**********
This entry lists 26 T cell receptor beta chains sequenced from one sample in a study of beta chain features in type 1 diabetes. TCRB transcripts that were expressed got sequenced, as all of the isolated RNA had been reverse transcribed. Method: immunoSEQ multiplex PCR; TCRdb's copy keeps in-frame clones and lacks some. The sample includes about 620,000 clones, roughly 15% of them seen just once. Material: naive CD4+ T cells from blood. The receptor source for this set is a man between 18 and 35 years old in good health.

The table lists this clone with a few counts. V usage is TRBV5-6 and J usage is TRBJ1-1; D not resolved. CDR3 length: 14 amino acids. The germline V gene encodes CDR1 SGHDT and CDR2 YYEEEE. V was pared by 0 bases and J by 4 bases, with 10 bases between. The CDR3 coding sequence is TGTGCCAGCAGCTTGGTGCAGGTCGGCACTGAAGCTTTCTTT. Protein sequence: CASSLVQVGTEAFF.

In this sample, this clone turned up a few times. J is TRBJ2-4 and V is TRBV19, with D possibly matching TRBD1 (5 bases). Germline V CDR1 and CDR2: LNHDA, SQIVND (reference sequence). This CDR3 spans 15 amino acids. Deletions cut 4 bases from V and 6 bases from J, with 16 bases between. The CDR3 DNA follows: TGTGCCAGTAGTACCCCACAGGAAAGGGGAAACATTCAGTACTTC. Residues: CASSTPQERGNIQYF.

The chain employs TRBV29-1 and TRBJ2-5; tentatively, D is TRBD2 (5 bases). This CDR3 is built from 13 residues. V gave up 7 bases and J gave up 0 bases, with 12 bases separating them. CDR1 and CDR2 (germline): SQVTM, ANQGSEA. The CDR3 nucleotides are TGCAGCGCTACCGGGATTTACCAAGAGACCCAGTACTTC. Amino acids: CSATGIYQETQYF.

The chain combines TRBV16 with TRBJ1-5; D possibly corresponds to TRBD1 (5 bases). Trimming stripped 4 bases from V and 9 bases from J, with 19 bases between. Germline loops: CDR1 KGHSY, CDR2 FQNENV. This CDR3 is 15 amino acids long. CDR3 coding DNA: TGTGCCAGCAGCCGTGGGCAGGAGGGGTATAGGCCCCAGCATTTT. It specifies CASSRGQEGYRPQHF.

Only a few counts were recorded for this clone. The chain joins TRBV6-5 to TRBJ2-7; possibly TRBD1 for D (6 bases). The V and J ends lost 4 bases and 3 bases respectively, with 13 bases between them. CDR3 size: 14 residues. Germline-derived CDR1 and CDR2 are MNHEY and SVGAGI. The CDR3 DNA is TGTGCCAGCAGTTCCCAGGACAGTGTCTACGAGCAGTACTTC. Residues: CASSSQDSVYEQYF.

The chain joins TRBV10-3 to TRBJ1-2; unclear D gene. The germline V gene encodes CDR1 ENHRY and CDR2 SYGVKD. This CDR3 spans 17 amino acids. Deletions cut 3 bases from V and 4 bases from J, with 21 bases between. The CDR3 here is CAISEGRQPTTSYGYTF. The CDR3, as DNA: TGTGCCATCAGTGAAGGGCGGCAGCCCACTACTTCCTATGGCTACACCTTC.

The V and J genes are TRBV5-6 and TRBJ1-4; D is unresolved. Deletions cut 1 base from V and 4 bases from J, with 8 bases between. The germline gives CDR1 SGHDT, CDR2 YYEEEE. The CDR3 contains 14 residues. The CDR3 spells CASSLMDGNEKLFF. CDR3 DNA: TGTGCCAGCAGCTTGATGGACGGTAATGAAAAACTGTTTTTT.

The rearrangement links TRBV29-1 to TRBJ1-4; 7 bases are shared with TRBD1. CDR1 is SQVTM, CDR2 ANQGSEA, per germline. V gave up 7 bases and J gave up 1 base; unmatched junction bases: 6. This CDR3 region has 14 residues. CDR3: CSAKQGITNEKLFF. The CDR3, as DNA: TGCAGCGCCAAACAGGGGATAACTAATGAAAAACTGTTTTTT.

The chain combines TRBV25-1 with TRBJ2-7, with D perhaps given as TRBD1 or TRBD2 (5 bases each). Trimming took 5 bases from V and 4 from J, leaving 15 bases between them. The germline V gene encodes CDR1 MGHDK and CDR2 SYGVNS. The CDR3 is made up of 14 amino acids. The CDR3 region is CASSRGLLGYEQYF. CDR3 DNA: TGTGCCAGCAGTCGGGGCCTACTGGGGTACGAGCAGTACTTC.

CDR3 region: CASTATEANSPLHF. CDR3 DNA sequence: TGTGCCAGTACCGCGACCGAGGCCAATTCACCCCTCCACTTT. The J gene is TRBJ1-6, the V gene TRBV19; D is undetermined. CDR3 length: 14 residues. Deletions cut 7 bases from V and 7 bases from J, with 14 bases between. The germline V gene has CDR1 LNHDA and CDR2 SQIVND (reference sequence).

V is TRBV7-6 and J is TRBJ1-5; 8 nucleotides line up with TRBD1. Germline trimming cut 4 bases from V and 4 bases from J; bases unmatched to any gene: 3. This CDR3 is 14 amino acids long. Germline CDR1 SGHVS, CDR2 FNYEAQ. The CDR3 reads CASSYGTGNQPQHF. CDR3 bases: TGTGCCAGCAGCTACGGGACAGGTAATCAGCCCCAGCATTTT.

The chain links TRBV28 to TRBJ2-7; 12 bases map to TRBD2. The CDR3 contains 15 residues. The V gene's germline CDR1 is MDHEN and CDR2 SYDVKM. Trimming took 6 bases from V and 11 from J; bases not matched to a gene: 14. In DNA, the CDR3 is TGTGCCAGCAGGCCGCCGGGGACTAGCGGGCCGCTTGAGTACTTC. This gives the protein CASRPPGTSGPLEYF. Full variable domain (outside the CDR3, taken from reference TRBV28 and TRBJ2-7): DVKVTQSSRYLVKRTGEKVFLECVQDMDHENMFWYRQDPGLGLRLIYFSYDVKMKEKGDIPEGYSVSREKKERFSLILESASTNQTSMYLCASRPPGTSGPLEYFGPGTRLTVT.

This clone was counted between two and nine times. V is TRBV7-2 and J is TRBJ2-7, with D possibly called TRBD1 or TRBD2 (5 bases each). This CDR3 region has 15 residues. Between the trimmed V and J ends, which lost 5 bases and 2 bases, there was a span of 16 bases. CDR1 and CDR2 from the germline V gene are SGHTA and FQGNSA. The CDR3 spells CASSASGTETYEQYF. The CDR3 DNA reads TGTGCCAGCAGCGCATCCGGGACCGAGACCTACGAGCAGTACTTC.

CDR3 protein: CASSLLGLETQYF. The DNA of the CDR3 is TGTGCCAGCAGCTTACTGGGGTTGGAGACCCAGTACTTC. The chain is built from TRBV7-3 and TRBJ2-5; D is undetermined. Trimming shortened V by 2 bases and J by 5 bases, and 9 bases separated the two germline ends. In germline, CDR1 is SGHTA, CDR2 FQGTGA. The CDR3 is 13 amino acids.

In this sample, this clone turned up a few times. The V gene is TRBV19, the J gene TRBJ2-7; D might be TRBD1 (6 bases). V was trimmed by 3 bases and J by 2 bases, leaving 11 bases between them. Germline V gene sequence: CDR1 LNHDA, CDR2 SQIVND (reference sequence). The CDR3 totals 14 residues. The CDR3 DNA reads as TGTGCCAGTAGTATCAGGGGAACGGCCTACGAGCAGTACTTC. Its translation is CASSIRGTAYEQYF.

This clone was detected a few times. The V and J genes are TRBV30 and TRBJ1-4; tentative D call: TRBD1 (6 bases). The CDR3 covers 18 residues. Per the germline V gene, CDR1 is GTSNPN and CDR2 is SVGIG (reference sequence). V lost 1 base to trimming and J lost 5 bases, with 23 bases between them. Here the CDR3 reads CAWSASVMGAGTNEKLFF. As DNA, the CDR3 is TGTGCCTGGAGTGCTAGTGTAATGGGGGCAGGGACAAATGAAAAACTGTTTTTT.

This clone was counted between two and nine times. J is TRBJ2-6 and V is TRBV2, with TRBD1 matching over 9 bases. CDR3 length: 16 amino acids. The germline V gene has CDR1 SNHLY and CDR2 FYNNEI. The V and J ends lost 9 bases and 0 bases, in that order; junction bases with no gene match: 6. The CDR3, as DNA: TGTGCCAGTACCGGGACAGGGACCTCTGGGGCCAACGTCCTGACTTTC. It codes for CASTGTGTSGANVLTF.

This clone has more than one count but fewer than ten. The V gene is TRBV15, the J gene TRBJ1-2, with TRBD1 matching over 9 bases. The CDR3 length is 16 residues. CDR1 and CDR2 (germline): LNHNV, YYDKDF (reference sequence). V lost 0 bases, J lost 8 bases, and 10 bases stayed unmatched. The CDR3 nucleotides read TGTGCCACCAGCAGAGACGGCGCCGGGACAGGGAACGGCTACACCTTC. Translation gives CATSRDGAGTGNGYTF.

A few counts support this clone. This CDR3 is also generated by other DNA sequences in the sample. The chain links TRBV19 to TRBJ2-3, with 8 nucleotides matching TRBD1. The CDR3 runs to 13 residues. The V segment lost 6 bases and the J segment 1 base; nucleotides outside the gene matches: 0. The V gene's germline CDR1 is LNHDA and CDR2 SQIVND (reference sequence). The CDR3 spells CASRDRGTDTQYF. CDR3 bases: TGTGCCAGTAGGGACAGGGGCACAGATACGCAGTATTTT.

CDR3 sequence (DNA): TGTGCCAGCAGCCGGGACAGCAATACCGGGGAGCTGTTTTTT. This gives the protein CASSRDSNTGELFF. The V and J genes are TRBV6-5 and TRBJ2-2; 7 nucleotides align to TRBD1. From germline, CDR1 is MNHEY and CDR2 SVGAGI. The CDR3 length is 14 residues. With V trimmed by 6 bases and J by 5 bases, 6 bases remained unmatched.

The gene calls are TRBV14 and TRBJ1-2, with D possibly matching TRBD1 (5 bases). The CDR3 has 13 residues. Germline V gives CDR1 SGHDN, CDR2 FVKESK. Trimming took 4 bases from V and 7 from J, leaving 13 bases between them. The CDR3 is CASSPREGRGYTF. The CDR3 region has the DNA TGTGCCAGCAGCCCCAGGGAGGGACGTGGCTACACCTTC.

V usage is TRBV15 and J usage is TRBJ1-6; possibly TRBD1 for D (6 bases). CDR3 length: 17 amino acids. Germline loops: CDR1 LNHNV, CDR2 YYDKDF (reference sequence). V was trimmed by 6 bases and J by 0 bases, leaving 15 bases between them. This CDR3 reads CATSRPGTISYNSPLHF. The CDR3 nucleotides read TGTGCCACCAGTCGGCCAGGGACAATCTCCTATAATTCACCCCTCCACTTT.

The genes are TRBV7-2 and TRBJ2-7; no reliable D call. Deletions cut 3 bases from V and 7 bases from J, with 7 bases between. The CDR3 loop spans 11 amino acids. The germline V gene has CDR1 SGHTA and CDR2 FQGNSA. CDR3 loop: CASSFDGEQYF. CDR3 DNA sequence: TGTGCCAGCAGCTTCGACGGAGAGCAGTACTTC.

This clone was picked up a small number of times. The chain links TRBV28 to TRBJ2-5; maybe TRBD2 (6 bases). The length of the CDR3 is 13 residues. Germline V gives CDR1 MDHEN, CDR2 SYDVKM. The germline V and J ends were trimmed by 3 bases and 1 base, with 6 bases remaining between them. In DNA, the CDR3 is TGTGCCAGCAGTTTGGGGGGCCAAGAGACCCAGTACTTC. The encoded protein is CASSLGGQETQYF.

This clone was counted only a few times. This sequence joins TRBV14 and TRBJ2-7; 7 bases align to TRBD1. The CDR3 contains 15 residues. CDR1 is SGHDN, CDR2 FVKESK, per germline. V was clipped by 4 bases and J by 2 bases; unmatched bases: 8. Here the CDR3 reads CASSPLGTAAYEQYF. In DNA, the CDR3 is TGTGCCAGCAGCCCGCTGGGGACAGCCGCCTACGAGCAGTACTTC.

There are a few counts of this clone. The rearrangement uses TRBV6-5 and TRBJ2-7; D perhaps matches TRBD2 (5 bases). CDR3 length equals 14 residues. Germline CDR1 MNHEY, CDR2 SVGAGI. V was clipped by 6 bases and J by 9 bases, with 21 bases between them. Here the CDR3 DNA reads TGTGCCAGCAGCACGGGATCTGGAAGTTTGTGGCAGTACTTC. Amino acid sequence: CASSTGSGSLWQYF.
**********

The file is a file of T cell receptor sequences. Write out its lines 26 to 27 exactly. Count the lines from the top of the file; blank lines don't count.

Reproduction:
This clone was counted only a few times. This sequence joins TRBV14 and TRBJ2-7; 7 bases align to TRBD1. The CDR3 contains 15 residues. CDR1 is SGHDN, CDR2 FVKESK, per germline. V was clipped by 4 bases and J by 2 bases; unmatched bases: 8. Here the CDR3 reads CASSPLGTAAYEQYF. In DNA, the CDR3 is TGTGCCAGCAGCCCGCTGGGGACAGCCGCCTACGAGCAGTACTTC.

There are a few counts of this clone. The rearrangement uses TRBV6-5 and TRBJ2-7; D perhaps matches TRBD2 (5 bases). CDR3 length equals 14 residues. Germline CDR1 MNHEY, CDR2 SVGAGI. V was clipped by 6 bases and J by 9 bases, with 21 bases between them. Here the CDR3 DNA reads TGTGCCAGCAGCACGGGATCTGGAAGTTTGTGGCAGTACTTC. Amino acid sequence: CASSTGSGSLWQYF.